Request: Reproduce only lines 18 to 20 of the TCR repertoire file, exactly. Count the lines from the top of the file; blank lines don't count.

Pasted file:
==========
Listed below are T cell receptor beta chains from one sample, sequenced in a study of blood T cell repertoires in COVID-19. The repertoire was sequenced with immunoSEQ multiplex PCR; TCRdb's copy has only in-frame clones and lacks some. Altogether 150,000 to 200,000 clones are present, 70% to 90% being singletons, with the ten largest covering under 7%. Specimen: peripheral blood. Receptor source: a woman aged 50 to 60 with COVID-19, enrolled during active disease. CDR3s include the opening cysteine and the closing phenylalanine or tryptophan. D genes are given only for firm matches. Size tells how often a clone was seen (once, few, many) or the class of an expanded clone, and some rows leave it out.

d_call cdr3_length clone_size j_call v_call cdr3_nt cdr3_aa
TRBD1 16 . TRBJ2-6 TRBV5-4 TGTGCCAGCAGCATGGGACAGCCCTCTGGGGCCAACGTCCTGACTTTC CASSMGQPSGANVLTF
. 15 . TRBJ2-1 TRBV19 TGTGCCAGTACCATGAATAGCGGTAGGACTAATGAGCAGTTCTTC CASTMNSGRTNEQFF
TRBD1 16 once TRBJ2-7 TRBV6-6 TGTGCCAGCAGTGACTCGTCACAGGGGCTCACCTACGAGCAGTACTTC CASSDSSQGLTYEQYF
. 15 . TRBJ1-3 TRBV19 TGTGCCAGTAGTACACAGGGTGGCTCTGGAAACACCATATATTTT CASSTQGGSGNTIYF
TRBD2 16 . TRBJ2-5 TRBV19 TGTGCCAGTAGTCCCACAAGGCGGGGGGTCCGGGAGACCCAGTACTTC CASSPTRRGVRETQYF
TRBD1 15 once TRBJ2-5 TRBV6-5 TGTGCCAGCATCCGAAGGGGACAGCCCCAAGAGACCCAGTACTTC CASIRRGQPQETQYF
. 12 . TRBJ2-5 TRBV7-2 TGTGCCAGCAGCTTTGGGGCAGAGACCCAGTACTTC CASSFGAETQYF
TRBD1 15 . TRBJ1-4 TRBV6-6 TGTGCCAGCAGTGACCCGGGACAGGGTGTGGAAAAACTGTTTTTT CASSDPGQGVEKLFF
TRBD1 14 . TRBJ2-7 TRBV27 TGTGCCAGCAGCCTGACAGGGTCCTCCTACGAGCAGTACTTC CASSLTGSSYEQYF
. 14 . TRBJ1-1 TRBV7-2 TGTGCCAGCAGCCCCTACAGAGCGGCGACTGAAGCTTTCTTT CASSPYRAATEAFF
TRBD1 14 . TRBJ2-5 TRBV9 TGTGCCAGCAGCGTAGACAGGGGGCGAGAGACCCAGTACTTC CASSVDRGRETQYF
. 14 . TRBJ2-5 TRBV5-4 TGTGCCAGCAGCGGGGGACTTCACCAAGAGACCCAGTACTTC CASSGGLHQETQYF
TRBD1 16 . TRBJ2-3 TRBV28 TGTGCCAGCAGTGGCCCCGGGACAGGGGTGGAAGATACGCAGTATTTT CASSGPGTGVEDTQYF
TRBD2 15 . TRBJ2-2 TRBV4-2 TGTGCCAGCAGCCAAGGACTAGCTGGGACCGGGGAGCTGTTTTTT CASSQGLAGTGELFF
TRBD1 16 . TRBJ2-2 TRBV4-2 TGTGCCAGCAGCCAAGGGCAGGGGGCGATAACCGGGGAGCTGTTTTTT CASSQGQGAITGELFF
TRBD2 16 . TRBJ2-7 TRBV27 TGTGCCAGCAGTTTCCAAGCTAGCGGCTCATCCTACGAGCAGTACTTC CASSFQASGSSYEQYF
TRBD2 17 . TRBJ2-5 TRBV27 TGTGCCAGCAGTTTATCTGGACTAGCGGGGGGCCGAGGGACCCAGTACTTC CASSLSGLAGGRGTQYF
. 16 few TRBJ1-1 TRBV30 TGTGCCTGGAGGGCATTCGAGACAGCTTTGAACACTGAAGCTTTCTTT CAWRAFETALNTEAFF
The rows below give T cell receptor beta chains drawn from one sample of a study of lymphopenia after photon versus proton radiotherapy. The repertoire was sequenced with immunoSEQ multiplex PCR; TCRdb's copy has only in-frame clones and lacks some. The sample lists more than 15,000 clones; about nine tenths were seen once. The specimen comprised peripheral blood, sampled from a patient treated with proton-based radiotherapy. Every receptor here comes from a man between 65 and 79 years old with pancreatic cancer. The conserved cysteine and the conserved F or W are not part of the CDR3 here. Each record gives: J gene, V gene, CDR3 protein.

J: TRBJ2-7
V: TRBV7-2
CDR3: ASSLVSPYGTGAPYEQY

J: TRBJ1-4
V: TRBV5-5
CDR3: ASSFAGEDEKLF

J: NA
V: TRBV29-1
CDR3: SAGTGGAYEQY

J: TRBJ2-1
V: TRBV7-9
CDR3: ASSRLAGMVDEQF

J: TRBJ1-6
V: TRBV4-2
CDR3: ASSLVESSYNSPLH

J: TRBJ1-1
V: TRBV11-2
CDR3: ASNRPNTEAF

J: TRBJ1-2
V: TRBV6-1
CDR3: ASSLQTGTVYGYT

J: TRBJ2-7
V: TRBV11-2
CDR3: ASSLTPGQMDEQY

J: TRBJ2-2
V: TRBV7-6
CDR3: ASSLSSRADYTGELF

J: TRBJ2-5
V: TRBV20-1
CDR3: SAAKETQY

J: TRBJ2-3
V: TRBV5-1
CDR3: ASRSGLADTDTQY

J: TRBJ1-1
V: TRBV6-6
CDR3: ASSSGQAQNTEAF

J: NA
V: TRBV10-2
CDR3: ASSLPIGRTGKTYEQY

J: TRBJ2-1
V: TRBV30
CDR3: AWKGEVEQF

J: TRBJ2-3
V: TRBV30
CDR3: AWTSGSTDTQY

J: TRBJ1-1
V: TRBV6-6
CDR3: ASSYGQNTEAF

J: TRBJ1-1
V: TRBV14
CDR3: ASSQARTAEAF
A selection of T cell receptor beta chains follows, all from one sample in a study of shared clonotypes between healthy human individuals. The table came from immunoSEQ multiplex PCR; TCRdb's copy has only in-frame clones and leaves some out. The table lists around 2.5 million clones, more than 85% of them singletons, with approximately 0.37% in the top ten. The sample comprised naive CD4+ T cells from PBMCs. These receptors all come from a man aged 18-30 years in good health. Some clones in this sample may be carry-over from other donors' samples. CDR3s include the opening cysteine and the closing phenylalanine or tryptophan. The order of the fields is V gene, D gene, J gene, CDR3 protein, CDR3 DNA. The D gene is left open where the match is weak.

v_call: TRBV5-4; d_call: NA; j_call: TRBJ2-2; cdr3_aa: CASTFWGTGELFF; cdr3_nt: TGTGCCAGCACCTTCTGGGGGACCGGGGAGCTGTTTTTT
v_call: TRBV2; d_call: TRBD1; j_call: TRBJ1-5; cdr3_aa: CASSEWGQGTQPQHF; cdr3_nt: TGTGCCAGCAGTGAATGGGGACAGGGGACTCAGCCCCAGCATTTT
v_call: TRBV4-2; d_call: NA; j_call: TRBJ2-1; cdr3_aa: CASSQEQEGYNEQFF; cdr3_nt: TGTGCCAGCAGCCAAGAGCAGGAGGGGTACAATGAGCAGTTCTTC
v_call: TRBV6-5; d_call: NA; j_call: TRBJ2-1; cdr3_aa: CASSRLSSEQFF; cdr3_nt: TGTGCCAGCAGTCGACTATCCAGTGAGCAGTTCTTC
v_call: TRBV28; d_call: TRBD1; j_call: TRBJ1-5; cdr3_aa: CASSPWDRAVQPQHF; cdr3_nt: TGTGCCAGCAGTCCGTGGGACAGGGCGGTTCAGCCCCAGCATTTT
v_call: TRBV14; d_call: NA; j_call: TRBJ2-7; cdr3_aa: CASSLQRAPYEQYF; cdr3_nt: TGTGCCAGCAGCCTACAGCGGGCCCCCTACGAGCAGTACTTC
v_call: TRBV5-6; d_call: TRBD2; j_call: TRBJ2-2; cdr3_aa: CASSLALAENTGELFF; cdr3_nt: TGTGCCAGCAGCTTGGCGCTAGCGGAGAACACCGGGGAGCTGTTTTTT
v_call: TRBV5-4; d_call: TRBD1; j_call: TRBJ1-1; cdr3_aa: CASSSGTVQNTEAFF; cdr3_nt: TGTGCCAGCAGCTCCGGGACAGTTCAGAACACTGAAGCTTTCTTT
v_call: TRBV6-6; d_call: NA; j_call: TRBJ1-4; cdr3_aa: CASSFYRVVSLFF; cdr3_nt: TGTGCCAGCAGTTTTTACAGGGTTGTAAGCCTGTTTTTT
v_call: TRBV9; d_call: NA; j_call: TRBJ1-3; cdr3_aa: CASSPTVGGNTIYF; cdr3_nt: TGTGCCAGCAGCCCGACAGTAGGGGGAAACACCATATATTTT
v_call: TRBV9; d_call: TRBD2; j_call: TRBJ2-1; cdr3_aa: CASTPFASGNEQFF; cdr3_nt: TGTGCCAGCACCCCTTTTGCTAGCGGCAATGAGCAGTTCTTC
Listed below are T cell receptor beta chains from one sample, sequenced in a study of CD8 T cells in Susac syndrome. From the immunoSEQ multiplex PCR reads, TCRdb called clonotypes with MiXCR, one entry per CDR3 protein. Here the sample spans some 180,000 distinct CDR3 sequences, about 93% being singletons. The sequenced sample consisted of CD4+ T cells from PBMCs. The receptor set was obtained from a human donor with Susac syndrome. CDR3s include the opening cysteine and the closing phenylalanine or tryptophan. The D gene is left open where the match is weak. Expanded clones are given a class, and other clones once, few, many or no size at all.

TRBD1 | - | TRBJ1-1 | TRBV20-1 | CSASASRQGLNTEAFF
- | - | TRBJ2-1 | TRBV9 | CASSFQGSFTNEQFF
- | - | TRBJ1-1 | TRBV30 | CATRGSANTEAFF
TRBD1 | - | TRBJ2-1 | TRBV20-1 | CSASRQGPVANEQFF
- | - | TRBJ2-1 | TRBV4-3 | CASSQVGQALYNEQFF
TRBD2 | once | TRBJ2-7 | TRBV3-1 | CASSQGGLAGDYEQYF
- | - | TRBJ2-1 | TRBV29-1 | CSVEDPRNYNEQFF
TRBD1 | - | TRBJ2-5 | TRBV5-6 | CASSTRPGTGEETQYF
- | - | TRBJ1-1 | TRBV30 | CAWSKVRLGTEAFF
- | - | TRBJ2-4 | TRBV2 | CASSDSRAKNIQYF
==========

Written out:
TRBD2 16 . TRBJ2-7 TRBV27 TGTGCCAGCAGTTTCCAAGCTAGCGGCTCATCCTACGAGCAGTACTTC CASSFQASGSSYEQYF
TRBD2 17 . TRBJ2-5 TRBV27 TGTGCCAGCAGTTTATCTGGACTAGCGGGGGGCCGAGGGACCCAGTACTTC CASSLSGLAGGRGTQYF
. 16 few TRBJ1-1 TRBV30 TGTGCCTGGAGGGCATTCGAGACAGCTTTGAACACTGAAGCTTTCTTT CAWRAFETALNTEAFF